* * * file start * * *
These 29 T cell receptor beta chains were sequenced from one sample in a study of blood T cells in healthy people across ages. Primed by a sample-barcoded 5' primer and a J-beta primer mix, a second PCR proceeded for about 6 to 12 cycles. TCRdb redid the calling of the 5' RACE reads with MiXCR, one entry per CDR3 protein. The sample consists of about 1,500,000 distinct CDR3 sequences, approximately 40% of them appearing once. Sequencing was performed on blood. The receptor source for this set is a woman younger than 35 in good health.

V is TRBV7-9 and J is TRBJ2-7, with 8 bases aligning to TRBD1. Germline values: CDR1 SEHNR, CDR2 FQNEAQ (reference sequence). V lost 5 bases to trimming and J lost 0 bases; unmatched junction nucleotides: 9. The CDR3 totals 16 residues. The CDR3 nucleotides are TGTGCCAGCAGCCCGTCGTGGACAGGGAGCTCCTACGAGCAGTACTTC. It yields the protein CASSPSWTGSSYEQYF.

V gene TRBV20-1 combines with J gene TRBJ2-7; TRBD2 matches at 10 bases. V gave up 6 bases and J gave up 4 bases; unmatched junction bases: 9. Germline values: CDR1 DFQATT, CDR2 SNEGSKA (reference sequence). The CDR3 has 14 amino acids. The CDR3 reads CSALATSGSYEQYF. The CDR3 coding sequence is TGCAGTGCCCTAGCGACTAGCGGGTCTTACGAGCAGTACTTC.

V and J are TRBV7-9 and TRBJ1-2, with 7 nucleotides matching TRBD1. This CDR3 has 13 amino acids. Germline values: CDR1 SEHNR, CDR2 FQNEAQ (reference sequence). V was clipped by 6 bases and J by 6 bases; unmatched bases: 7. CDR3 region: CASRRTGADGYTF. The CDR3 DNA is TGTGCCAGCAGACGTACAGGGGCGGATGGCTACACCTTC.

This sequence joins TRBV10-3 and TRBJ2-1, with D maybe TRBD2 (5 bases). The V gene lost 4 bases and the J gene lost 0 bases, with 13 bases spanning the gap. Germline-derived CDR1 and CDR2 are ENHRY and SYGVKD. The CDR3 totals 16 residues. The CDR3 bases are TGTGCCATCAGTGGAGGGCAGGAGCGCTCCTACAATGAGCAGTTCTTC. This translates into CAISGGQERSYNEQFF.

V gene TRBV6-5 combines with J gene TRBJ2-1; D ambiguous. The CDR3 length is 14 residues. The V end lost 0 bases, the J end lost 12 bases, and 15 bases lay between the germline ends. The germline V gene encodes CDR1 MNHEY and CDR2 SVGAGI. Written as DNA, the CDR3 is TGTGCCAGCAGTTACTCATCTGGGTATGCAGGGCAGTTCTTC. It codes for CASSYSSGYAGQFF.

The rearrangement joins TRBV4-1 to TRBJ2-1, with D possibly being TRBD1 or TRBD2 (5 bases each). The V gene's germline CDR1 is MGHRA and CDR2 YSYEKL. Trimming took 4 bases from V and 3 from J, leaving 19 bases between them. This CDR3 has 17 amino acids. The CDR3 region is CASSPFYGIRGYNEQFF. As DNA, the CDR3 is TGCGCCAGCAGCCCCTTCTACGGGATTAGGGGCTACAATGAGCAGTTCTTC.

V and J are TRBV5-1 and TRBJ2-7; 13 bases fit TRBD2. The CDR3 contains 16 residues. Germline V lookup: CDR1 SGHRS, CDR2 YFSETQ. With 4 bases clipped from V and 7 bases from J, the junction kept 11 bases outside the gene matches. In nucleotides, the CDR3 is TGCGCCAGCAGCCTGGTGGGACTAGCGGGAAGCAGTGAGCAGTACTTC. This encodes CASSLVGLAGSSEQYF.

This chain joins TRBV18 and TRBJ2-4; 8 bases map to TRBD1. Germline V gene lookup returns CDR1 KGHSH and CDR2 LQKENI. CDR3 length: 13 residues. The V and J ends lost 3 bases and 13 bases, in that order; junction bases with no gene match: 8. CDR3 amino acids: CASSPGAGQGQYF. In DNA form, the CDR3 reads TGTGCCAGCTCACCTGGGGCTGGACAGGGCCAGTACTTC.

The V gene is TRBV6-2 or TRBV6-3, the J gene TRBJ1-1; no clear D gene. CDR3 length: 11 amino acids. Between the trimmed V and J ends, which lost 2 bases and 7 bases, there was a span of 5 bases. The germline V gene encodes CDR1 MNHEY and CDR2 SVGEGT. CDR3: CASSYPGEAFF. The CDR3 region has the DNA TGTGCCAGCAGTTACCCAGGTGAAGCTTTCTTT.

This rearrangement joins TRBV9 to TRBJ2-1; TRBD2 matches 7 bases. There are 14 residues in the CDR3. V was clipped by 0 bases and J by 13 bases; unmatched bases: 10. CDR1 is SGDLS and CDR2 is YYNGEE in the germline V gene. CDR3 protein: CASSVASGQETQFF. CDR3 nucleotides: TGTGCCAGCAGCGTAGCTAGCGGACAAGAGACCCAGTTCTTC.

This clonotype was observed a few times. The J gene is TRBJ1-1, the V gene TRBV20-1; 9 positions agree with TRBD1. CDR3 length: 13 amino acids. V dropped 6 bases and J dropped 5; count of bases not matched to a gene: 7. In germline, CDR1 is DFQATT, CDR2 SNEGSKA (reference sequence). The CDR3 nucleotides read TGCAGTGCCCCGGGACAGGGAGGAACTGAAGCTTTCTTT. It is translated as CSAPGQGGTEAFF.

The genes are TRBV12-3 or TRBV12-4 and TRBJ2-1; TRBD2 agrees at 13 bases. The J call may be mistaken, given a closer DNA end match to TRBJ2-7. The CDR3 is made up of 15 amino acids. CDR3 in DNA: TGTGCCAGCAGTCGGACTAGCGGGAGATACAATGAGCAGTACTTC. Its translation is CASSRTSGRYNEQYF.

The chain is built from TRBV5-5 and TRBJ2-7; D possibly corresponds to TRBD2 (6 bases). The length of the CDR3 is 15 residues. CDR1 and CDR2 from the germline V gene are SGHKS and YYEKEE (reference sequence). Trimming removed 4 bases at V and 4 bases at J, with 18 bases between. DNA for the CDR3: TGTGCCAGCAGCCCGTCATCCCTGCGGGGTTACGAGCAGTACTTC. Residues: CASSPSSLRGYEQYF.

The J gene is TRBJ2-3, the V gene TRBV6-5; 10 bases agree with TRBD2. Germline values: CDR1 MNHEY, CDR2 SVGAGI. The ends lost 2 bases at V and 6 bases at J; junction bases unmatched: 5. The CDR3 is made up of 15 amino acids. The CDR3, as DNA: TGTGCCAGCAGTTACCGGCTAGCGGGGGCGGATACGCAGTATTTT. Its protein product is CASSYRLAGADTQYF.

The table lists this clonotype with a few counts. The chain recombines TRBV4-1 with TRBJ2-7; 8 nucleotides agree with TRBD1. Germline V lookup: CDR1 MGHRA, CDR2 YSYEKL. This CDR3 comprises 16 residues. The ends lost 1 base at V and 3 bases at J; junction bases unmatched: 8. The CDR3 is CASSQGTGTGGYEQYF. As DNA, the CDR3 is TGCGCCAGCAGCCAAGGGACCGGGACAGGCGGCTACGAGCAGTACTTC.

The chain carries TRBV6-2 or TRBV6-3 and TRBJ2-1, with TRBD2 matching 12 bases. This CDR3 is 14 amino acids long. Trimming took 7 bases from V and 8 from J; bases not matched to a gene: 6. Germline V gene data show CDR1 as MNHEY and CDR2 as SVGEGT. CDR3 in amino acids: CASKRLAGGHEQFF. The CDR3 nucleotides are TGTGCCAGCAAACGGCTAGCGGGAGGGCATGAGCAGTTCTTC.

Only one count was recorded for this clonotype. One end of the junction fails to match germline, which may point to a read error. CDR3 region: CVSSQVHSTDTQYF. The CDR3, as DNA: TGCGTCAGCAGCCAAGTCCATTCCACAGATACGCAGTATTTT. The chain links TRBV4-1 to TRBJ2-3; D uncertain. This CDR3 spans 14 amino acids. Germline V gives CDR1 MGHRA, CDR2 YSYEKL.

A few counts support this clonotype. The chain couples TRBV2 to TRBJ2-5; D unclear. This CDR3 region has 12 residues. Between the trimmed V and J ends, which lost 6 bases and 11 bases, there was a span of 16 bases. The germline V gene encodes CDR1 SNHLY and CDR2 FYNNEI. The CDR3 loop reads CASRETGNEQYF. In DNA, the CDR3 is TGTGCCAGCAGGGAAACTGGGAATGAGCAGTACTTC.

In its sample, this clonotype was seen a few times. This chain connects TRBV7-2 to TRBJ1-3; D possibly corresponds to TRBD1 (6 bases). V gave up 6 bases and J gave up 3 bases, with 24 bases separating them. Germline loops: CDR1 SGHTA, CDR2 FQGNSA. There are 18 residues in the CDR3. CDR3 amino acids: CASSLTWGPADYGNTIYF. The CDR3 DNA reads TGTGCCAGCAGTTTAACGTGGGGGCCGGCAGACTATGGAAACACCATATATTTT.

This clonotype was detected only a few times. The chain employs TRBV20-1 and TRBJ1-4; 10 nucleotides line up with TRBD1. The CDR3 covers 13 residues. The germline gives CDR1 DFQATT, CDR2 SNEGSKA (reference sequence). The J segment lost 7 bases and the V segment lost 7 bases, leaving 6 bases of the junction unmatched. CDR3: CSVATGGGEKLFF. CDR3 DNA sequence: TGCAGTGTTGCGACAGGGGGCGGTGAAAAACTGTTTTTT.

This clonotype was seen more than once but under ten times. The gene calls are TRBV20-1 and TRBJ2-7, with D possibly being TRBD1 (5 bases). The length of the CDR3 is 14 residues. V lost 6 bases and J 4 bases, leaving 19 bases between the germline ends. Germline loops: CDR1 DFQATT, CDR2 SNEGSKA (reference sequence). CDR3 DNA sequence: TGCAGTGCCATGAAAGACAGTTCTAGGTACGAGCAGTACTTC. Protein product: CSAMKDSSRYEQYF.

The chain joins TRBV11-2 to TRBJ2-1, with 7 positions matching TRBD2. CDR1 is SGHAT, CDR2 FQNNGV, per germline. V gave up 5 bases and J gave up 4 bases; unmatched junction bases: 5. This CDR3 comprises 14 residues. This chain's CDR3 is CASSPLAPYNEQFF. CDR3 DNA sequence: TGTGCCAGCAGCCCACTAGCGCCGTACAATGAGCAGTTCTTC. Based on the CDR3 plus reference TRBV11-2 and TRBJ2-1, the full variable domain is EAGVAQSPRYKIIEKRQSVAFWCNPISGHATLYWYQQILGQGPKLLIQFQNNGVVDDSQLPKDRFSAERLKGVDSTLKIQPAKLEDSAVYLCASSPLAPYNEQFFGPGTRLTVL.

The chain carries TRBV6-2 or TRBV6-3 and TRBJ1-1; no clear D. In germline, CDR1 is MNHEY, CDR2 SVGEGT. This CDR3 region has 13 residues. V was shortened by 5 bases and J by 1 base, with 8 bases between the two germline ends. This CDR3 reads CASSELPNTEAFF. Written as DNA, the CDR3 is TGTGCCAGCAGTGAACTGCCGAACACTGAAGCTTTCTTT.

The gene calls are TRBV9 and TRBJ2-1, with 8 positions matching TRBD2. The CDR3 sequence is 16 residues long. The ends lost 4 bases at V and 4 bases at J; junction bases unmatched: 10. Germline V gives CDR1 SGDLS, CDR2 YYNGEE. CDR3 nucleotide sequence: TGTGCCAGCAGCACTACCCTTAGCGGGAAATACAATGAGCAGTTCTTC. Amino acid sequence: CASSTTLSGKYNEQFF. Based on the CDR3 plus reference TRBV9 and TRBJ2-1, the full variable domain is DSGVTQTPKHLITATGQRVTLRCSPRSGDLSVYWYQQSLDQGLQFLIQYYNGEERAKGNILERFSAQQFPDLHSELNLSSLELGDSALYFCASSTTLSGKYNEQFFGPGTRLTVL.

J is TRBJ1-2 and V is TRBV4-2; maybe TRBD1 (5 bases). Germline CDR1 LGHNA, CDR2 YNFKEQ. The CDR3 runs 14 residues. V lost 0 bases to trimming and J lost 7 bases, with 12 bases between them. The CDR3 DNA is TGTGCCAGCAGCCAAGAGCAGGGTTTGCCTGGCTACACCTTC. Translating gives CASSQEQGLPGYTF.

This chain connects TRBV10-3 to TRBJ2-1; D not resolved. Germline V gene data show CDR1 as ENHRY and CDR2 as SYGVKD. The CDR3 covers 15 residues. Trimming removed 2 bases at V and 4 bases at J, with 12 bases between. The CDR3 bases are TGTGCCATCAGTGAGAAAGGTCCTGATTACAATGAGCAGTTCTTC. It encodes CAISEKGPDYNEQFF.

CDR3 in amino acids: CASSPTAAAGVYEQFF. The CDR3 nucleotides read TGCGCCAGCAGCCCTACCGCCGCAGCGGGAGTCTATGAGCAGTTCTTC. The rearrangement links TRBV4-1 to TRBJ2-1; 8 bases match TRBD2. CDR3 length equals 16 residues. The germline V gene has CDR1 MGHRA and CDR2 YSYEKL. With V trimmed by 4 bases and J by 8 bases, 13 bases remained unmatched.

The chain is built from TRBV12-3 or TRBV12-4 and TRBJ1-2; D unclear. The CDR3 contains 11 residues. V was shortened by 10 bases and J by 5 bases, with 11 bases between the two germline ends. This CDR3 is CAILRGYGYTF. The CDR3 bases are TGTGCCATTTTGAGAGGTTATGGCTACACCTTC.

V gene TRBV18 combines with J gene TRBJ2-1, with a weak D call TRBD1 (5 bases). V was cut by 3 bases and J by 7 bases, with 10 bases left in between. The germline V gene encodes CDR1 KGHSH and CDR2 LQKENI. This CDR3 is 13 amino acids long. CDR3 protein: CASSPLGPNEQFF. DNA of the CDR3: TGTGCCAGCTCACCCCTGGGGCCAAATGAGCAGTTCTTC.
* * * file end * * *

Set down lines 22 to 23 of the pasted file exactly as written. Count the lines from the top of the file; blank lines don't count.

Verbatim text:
This clonotype was seen more than once but under ten times. The gene calls are TRBV20-1 and TRBJ2-7, with D possibly being TRBD1 (5 bases). The length of the CDR3 is 14 residues. V lost 6 bases and J 4 bases, leaving 19 bases between the germline ends. Germline loops: CDR1 DFQATT, CDR2 SNEGSKA (reference sequence). CDR3 DNA sequence: TGCAGTGCCATGAAAGACAGTTCTAGGTACGAGCAGTACTTC. Protein product: CSAMKDSSRYEQYF.

The chain joins TRBV11-2 to TRBJ2-1, with 7 positions matching TRBD2. CDR1 is SGHAT, CDR2 FQNNGV, per germline. V gave up 5 bases and J gave up 4 bases; unmatched junction bases: 5. This CDR3 comprises 14 residues. This chain's CDR3 is CASSPLAPYNEQFF. CDR3 DNA sequence: TGTGCCAGCAGCCCACTAGCGCCGTACAATGAGCAGTTCTTC. Based on the CDR3 plus reference TRBV11-2 and TRBJ2-1, the full variable domain is EAGVAQSPRYKIIEKRQSVAFWCNPISGHATLYWYQQILGQGPKLLIQFQNNGVVDDSQLPKDRFSAERLKGVDSTLKIQPAKLEDSAVYLCASSPLAPYNEQFFGPGTRLTVL.